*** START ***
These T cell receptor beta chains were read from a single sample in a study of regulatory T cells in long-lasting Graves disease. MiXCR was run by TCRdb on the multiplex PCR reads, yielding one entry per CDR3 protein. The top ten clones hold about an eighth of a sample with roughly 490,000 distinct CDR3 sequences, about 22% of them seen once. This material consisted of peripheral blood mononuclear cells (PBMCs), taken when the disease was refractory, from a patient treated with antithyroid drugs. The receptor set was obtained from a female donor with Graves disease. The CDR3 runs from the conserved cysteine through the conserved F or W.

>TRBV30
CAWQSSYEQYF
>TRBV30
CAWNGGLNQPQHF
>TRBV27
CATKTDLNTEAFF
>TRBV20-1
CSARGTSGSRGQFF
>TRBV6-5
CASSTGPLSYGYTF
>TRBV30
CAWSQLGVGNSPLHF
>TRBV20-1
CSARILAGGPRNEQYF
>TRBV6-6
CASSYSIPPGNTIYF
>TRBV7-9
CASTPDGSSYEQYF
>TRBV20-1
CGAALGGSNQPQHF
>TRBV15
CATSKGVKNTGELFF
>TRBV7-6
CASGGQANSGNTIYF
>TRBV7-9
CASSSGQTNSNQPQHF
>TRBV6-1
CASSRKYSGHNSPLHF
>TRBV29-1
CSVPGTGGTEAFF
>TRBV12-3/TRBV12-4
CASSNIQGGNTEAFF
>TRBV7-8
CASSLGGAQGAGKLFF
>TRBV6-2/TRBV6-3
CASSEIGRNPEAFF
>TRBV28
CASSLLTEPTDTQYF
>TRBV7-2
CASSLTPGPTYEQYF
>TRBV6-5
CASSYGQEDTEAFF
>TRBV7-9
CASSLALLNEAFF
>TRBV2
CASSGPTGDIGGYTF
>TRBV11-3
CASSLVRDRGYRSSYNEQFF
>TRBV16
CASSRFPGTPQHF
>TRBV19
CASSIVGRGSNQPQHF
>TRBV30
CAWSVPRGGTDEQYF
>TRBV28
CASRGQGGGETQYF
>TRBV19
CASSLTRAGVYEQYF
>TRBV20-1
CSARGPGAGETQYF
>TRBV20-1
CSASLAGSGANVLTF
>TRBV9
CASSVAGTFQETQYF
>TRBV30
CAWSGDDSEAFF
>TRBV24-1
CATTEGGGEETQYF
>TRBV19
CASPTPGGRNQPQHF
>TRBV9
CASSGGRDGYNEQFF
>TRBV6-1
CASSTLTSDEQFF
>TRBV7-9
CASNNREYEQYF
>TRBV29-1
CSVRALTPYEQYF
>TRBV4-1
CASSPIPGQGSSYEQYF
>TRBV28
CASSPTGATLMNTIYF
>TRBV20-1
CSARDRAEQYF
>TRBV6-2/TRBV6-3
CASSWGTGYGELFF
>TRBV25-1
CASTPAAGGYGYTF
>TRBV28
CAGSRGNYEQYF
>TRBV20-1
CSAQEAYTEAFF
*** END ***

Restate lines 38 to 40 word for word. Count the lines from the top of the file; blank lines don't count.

>TRBV28
CASSLLTEPTDTQYF
>TRBV7-2